In June it was my privilege to be a presenter at the II International Seminar on Cultural Management at GAM Center for the Arts in Santiago, Chile. The focus was on territories (neighborhoods, regions, towns/cites) and communities and it provided me with a great learning opportunity to observe the practice of community engagement in South America. (There were presenters from Argentina, Peru, and Uruguay as well as Chile.)
As a result of the centrality of government funding, the emphasis in much of the work in the arts appears to be on developing connections with communities. (I’ll have more to say about the positive–and negative–aspects of such funding in the future.) I learned of:
Peru’s Gran Teatro Nacional which, as a result of its architecture, has its back to a poor neighborhood in Lima. Staff there are working to alleviate the situation by establishing working relationships with the the people who live “behind” their building.
Uruguay’s Artistic Training Schools (a part of SODRE) that have implemented long-term student projects working with communities as part of the curriculum.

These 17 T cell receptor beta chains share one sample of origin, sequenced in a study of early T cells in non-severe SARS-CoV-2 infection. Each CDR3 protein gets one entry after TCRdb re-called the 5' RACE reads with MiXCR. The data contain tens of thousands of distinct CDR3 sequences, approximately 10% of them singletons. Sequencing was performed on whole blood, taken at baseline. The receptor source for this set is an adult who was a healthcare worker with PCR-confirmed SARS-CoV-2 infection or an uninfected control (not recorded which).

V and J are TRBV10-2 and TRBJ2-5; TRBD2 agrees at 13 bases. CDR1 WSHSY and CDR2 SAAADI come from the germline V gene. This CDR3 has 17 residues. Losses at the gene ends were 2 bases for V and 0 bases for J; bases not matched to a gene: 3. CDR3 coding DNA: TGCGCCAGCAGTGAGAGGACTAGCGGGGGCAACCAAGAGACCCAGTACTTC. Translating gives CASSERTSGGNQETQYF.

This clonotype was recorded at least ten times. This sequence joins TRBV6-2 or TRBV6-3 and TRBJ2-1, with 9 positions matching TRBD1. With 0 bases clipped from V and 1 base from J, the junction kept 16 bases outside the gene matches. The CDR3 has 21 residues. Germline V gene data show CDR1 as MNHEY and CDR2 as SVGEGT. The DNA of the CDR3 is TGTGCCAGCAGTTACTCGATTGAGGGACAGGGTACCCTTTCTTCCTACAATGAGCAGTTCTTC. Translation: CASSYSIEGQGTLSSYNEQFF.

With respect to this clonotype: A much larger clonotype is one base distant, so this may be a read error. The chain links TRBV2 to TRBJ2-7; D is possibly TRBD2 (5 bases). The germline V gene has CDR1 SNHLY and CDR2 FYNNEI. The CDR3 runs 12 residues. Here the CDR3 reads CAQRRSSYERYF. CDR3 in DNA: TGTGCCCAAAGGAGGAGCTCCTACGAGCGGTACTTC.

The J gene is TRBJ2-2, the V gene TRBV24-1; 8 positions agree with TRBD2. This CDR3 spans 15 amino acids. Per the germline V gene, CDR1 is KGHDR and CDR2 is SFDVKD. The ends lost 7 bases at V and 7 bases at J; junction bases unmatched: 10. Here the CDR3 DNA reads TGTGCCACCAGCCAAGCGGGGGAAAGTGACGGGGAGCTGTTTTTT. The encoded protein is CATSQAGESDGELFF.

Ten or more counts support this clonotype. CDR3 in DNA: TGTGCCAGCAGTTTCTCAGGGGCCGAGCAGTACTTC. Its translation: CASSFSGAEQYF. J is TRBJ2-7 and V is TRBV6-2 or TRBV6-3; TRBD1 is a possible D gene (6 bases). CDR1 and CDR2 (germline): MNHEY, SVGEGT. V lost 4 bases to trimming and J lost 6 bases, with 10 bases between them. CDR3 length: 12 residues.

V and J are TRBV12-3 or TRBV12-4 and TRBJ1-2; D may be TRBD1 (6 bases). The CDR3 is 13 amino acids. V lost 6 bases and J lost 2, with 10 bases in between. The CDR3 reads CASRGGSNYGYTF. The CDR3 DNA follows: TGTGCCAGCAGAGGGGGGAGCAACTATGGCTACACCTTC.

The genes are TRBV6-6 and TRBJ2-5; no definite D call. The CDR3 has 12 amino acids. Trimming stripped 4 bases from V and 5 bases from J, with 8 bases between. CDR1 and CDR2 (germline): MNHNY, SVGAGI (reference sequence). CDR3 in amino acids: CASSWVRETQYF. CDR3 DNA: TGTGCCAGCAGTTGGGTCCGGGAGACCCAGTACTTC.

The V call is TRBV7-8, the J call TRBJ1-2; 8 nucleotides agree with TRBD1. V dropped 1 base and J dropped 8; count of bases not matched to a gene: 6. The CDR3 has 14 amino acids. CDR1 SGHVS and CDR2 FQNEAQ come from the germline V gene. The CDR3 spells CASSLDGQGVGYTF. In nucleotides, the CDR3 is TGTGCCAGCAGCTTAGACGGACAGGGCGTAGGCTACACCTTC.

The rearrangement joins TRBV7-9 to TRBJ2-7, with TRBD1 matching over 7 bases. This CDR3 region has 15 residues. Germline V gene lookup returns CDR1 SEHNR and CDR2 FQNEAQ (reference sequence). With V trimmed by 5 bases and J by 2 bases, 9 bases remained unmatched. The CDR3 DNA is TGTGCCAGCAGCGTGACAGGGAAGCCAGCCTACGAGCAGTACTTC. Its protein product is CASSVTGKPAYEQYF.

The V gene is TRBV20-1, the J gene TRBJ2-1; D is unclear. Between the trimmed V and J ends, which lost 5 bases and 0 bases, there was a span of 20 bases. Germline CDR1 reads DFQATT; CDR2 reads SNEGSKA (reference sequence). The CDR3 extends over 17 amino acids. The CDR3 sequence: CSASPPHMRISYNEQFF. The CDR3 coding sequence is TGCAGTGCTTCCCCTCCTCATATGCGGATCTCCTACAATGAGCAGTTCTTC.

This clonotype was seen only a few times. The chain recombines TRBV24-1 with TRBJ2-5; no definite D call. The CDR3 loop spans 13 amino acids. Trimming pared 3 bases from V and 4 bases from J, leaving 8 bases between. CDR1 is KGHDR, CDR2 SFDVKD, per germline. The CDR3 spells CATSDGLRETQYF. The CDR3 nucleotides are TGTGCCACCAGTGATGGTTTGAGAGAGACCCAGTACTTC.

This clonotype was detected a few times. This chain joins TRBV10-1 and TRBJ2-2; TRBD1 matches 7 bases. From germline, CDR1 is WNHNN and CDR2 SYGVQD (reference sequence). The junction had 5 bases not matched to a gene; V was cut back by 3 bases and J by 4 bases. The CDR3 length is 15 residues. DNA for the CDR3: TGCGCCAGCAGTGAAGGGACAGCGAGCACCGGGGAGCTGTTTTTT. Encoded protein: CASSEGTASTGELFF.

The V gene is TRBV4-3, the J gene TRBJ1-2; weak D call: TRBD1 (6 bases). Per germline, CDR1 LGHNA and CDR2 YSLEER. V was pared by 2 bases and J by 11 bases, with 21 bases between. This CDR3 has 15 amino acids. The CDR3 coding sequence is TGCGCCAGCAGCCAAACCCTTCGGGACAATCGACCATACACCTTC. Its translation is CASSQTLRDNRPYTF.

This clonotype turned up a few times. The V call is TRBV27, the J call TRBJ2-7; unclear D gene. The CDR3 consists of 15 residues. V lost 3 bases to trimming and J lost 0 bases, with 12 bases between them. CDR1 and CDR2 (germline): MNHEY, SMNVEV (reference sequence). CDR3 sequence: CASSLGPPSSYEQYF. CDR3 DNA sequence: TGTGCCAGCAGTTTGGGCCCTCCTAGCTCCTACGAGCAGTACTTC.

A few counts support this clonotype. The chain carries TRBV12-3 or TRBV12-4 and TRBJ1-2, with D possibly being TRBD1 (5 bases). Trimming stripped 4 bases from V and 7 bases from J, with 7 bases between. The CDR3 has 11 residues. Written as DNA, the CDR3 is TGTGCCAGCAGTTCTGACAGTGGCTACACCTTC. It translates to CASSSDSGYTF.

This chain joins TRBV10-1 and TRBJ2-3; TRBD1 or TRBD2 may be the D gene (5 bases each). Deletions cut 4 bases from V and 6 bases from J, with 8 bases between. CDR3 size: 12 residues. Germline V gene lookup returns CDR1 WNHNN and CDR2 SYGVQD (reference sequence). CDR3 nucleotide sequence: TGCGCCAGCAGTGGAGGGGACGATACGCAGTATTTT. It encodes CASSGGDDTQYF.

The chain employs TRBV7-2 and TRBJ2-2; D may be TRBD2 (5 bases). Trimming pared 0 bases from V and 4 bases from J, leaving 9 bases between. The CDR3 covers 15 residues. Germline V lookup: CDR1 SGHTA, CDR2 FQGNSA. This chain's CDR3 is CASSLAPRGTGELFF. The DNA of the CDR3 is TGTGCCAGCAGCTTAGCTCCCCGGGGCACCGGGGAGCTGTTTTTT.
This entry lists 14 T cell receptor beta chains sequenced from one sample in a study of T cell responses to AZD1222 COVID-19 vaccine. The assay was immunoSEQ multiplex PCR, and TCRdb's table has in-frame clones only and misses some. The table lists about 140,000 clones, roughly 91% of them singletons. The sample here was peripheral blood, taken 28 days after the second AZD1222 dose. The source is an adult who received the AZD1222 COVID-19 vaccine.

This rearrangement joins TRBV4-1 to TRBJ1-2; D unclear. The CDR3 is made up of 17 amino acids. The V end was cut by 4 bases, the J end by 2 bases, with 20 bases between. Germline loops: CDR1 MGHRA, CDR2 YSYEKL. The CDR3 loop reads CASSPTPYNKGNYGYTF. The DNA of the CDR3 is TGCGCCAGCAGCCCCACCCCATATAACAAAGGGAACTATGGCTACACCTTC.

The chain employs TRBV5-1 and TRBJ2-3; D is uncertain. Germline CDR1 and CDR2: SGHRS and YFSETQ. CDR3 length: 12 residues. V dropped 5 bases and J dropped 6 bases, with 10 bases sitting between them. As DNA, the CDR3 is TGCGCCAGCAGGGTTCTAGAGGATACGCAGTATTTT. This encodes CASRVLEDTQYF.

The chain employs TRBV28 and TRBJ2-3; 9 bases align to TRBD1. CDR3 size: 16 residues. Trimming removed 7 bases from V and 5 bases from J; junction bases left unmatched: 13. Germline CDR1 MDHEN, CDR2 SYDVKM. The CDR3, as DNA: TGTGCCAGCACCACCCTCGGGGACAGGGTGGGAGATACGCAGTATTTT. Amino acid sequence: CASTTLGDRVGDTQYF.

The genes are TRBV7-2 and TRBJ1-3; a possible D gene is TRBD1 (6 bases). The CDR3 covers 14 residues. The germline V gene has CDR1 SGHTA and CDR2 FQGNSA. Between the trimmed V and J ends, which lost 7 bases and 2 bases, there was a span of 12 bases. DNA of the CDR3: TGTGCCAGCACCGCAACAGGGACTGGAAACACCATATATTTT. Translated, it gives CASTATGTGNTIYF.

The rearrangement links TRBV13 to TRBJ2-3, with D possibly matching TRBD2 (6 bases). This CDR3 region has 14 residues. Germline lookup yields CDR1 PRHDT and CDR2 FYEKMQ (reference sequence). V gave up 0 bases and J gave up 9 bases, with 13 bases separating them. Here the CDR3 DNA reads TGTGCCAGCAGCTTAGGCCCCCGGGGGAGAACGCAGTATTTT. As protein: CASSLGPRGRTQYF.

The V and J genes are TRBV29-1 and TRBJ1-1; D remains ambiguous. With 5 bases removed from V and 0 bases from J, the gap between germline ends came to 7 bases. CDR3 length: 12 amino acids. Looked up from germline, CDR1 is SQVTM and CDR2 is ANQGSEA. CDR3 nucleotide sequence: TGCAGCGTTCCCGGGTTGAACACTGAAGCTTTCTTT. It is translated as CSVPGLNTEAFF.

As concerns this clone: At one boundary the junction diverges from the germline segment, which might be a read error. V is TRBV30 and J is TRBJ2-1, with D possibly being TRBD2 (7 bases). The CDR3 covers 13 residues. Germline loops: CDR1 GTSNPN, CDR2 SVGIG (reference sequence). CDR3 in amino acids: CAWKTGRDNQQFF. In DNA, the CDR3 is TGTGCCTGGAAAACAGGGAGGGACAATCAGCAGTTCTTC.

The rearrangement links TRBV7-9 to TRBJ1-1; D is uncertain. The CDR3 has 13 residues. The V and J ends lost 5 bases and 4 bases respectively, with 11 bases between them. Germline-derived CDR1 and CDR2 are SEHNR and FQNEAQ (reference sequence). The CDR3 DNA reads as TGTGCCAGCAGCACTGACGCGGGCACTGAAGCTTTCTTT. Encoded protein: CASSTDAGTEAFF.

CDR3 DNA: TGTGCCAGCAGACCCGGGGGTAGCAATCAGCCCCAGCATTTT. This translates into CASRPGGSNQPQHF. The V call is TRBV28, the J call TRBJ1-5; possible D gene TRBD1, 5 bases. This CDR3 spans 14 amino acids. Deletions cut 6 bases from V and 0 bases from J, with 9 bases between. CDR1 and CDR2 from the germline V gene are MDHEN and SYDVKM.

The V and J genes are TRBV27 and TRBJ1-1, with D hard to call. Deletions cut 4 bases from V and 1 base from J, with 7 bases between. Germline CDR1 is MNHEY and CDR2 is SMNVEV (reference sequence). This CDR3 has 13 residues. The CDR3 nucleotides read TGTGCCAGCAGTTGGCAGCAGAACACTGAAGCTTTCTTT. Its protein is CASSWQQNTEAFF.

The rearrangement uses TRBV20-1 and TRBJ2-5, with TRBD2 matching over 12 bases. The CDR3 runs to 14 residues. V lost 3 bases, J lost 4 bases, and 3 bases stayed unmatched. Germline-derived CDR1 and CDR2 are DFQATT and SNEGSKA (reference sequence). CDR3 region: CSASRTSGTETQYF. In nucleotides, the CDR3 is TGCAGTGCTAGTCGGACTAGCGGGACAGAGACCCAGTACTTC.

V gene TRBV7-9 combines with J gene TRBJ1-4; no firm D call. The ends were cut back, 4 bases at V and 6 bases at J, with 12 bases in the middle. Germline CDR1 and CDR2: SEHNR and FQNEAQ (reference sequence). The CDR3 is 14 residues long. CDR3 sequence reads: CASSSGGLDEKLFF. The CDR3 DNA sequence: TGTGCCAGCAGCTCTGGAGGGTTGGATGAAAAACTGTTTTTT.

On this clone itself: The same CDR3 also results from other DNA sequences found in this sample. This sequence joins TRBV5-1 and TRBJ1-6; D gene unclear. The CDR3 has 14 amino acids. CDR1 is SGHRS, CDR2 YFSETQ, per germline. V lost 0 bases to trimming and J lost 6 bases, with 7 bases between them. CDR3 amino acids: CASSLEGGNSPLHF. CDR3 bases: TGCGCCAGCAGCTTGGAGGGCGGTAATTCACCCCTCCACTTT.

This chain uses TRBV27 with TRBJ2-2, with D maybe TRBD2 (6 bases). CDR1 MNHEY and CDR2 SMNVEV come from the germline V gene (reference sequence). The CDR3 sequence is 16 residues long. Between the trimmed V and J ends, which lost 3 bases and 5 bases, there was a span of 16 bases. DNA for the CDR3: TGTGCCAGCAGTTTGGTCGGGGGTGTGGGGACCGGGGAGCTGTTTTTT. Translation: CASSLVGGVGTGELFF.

Site-specific theater projects in Buenos Aires in areas around the Teatro 25 de Mayo. Bombon Vecinal used homes and apartments as venues for telling neighborhood stories in a way that resembles progressive dinners, moving from one location to the next. I was particularly impressed by the investment in getting to know the residents and using the event to tell those people’s stories.
Galleria Metropolitana, a neighborhood-based art center/gallery in Santiago. It is an extension of the home–literally, an attached tin shed–of the founding couple and has for twenty years served as a gathering place and center for contemporary art that bridges the gap between conceptual visual arts practice and social justice concerns of the area’s residents.